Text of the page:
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St. Francis of Assisi is credited with creating the first public nativity scene, or presepio, as the Italians call them, in 1223, when he built a replica of the manger scene at his hermitage in Greccio, on a mountain near Assisi. People from the village climbed in a torch-lit procession to see the nativity, which included a donkey with an ox next to it to make it more real.
The scene is repeated every Christmas Eve at the hermitage at Greccio, which looks much the same as it did in St. Francis’s time, and all over Italy. Some of these are living nativity scenes with real people, while others use life-sized or smaller figures made of carved wood, terracotta and other materials. Often the figures are dressed in real clothing.
Most of Rome’s churches have presepi, some of which show priceless old figures that have been treasured for centuries. Large outdoor scenes are set up on the Spanish Steps, in Piazza del Popolo, in St. Peter’s Square at the Vatican, and at the Christmas market in Piazza Navona, along with several other places. The crèche at the Spanish Steps includes an 18th-century street scene.
Naples is known for having Italy’s most elaborate presepi, and is also famous for the craftsmen who create the Nativity figures. May of these are carved from wood and dressed in satin finery. In the month of December, Via San Gregorio Armenov in Naples is lined with craftsmen selling Nativity figures and scenes of wood, ceramic, terracotta, plaster, and other materials. Also in Naples, Galleria Umberto has a huge presepio based on Neapolitan scenes. An immense collection of crèche scenes and figures dating as far back as the 1400’s is on display at the Museo della Certosa di San Martino, high on a hill overlooking Naples.
In some towns these static scenes take on even more meaning as live tableaux or pageants - presepi viventi, where local people perform the roles. They are usually staged on December 23-26, and often again on January 6. Each town reenacts its own version.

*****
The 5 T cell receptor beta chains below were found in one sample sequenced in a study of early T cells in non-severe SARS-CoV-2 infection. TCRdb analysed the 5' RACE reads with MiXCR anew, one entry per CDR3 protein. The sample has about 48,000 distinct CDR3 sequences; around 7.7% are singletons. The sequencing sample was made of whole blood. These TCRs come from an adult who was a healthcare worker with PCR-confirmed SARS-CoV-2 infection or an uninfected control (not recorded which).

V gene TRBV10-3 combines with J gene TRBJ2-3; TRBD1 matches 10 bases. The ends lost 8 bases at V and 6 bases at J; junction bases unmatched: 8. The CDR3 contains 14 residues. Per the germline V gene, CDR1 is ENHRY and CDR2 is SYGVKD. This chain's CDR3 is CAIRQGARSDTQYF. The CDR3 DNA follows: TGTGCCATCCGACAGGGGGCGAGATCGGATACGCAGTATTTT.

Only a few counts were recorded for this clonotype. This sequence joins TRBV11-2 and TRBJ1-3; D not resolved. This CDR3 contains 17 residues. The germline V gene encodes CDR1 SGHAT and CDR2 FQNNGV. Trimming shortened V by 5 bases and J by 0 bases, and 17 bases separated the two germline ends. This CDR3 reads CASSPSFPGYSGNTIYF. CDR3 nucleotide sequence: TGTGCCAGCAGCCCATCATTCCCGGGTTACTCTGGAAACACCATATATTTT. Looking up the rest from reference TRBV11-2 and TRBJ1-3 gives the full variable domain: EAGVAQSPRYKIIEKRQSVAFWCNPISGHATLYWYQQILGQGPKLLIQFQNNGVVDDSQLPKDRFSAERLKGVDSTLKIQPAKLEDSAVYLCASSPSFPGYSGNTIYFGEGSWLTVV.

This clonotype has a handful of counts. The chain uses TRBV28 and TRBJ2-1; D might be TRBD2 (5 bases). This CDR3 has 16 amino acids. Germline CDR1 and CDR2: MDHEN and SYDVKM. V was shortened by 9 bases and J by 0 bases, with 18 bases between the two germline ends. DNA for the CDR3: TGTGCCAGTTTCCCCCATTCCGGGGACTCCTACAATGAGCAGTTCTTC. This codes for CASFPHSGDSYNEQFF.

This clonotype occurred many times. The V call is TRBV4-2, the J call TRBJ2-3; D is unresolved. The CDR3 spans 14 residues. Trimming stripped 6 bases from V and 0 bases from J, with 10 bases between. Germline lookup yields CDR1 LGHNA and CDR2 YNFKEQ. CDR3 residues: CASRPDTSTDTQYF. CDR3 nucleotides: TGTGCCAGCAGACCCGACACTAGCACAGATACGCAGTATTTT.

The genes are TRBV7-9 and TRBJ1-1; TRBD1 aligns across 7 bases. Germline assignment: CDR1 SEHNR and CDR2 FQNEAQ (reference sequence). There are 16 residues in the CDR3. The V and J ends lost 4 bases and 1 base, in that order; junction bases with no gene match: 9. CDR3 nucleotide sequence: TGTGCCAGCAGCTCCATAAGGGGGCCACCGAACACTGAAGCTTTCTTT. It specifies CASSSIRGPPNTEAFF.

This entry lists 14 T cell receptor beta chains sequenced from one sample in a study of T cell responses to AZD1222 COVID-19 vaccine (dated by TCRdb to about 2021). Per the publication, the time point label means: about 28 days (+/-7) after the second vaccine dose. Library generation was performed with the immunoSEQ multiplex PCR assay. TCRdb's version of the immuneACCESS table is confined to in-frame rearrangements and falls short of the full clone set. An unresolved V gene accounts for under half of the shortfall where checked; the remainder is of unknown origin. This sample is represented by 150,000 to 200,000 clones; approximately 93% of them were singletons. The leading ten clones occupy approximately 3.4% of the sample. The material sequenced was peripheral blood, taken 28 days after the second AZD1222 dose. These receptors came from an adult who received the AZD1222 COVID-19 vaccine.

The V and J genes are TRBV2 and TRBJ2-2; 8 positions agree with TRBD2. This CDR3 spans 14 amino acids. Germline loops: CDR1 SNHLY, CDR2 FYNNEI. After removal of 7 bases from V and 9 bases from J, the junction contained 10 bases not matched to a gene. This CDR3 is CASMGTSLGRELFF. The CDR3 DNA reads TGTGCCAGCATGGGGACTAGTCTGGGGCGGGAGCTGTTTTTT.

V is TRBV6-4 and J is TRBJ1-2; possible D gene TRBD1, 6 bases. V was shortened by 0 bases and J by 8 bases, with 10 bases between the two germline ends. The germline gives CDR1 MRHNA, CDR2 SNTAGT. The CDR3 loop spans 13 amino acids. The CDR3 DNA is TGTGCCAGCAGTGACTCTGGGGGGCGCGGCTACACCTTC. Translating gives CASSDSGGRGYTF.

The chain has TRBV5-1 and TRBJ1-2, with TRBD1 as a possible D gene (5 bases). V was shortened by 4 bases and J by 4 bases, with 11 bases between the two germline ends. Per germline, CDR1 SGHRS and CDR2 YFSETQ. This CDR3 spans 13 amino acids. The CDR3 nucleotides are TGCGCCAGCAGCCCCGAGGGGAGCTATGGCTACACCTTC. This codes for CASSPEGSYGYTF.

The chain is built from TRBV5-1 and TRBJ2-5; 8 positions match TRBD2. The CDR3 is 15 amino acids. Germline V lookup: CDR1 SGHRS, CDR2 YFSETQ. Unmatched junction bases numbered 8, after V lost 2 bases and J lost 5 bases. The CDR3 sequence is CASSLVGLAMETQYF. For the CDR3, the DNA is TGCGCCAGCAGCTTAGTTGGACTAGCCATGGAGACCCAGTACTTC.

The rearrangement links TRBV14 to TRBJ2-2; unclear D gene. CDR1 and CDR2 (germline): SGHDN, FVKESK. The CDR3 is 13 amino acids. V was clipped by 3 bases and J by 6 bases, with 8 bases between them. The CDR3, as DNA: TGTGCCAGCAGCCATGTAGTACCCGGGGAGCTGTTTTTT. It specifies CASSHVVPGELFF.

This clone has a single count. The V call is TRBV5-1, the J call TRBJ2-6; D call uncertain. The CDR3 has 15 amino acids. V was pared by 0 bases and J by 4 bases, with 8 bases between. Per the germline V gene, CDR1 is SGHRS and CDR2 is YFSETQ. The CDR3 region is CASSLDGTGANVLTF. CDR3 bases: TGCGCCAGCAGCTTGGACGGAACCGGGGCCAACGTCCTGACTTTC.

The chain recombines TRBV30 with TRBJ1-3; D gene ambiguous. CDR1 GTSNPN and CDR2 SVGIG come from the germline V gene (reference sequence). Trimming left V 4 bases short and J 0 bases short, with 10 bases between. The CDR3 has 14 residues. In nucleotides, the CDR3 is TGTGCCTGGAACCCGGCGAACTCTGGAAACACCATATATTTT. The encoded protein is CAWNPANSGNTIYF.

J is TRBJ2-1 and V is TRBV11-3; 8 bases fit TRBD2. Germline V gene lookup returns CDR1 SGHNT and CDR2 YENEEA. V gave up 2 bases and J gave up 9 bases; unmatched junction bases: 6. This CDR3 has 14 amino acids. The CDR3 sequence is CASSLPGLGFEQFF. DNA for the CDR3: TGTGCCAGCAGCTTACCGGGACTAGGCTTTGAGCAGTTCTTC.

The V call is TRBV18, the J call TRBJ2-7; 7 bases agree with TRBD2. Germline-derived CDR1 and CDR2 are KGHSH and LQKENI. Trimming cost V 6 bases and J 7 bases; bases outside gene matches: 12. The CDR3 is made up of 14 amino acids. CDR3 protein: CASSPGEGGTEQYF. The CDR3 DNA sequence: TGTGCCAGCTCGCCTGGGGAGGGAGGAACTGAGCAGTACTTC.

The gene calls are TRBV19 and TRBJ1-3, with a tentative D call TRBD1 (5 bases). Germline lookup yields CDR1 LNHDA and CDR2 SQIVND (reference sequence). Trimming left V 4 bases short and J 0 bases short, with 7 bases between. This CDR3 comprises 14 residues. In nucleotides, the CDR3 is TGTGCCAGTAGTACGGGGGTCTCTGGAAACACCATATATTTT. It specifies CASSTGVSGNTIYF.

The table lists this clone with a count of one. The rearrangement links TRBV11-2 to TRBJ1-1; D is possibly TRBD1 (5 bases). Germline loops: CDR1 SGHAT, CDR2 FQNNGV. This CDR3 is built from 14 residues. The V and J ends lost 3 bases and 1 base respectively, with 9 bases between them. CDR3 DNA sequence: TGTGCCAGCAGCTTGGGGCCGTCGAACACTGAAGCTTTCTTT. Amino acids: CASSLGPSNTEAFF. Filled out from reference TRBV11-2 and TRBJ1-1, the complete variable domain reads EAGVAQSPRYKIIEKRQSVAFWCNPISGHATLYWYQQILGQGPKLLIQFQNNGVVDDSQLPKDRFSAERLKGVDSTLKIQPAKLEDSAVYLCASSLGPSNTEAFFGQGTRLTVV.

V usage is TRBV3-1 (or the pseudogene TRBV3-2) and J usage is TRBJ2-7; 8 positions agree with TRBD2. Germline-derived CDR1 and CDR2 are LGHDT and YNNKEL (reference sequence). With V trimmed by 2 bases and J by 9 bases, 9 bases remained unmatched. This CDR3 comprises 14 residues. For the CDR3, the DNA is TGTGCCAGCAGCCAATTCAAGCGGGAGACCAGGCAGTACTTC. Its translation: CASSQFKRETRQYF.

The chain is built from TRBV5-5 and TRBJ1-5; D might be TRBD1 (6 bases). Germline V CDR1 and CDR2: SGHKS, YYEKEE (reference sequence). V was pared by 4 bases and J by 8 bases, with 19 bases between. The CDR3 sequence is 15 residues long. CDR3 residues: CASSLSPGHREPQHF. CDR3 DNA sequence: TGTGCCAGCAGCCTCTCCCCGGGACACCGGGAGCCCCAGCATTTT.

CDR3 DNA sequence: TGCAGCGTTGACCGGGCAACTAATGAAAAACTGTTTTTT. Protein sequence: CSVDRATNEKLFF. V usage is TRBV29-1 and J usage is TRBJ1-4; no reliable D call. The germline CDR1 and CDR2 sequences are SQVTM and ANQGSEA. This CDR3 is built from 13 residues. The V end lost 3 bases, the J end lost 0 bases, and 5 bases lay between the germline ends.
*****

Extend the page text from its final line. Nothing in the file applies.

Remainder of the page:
In Abruzzo, Rivisondoli’s living Nativity scene includes hundreds of costumed people dramatizing the arrival of the Three Kings on Epiphany. In the Tuscan town of Barga, on the evening of December 23, more than 100 costumed people form a procession behind Mary and Joseph, walking through the town asking costumed tradesmen for lodging. The procession ends at the main square, where a star guides the arrival of the Wise Men.
At Custonaci, in Sicily, the scene is set in a cave. A tiny town is reconstructed (an actual town was here once, but buried by a landslide) as the setting for the live tableau.
Although these are local religious observances and not performances for the amusement of tourists, visitors are warmly welcomed at all of them. The best places to shop for entire scenes or for individual crèche figures is at the market on Via San Gregorio Armeno in Naples.
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Portions of this article were originally published in Suite101.
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